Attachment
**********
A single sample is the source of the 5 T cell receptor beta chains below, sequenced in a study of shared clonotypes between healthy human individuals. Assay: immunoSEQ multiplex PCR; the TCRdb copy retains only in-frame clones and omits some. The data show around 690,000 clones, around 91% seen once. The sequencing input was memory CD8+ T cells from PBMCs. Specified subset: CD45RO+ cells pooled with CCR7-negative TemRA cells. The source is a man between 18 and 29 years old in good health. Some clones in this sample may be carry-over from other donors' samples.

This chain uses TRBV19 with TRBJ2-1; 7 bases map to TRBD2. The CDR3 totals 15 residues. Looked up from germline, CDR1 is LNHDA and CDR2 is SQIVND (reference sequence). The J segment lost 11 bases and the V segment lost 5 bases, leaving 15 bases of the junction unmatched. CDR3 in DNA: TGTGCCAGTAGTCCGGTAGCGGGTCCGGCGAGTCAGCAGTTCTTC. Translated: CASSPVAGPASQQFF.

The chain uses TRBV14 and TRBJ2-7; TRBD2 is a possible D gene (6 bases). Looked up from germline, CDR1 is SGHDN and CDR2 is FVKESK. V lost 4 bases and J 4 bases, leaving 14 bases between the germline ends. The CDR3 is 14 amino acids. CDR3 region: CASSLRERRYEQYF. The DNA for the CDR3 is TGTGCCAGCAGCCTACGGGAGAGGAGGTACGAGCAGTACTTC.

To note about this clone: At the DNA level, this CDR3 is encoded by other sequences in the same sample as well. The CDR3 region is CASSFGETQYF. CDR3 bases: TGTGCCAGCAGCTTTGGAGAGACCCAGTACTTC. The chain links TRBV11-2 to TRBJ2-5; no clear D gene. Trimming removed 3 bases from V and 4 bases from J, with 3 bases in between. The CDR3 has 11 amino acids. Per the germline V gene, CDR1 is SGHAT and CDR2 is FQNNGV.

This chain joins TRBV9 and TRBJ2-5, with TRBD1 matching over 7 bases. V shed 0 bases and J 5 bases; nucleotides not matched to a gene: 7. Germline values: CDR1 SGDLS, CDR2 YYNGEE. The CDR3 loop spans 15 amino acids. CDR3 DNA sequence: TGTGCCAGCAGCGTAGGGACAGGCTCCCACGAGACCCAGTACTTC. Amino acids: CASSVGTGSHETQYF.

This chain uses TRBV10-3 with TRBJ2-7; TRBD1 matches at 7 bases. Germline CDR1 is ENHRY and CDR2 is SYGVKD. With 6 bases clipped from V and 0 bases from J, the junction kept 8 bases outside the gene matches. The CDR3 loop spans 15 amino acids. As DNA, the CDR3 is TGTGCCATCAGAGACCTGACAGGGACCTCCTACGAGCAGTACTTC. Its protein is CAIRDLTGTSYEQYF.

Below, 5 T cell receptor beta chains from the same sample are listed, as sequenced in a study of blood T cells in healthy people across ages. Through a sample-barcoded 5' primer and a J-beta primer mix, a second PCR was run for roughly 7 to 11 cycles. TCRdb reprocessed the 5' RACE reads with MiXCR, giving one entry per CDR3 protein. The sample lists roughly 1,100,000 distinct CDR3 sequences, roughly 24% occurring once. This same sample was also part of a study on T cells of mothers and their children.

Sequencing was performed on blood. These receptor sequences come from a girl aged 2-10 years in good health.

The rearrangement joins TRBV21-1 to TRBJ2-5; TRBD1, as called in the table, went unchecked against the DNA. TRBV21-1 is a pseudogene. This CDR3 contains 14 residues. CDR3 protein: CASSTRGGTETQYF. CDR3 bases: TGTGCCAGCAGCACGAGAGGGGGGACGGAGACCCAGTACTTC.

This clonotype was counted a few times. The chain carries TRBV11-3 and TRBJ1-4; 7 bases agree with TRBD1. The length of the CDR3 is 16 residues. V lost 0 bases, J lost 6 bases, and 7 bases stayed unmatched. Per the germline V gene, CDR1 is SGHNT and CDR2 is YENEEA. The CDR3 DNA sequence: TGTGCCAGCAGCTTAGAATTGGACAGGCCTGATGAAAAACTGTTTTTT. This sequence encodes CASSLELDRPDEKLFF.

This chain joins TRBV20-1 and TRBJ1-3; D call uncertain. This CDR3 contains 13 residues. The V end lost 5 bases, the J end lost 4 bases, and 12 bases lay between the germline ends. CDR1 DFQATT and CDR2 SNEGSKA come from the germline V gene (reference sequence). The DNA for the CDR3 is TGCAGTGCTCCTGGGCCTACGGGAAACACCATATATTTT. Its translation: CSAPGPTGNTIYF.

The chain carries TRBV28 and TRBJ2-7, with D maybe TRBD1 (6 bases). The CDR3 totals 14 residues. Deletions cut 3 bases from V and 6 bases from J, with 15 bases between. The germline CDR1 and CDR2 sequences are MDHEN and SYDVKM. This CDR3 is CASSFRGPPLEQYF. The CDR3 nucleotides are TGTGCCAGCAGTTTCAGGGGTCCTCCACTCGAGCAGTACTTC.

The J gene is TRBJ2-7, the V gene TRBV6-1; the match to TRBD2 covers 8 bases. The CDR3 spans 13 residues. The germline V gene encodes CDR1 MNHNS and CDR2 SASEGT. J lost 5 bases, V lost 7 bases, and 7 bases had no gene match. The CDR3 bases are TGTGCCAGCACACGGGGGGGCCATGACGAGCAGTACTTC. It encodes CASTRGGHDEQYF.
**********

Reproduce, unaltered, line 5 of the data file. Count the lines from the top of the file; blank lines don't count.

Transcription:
This chain joins TRBV9 and TRBJ2-5, with TRBD1 matching over 7 bases. V shed 0 bases and J 5 bases; nucleotides not matched to a gene: 7. Germline values: CDR1 SGDLS, CDR2 YYNGEE. The CDR3 loop spans 15 amino acids. CDR3 DNA sequence: TGTGCCAGCAGCGTAGGGACAGGCTCCCACGAGACCCAGTACTTC. Amino acids: CASSVGTGSHETQYF.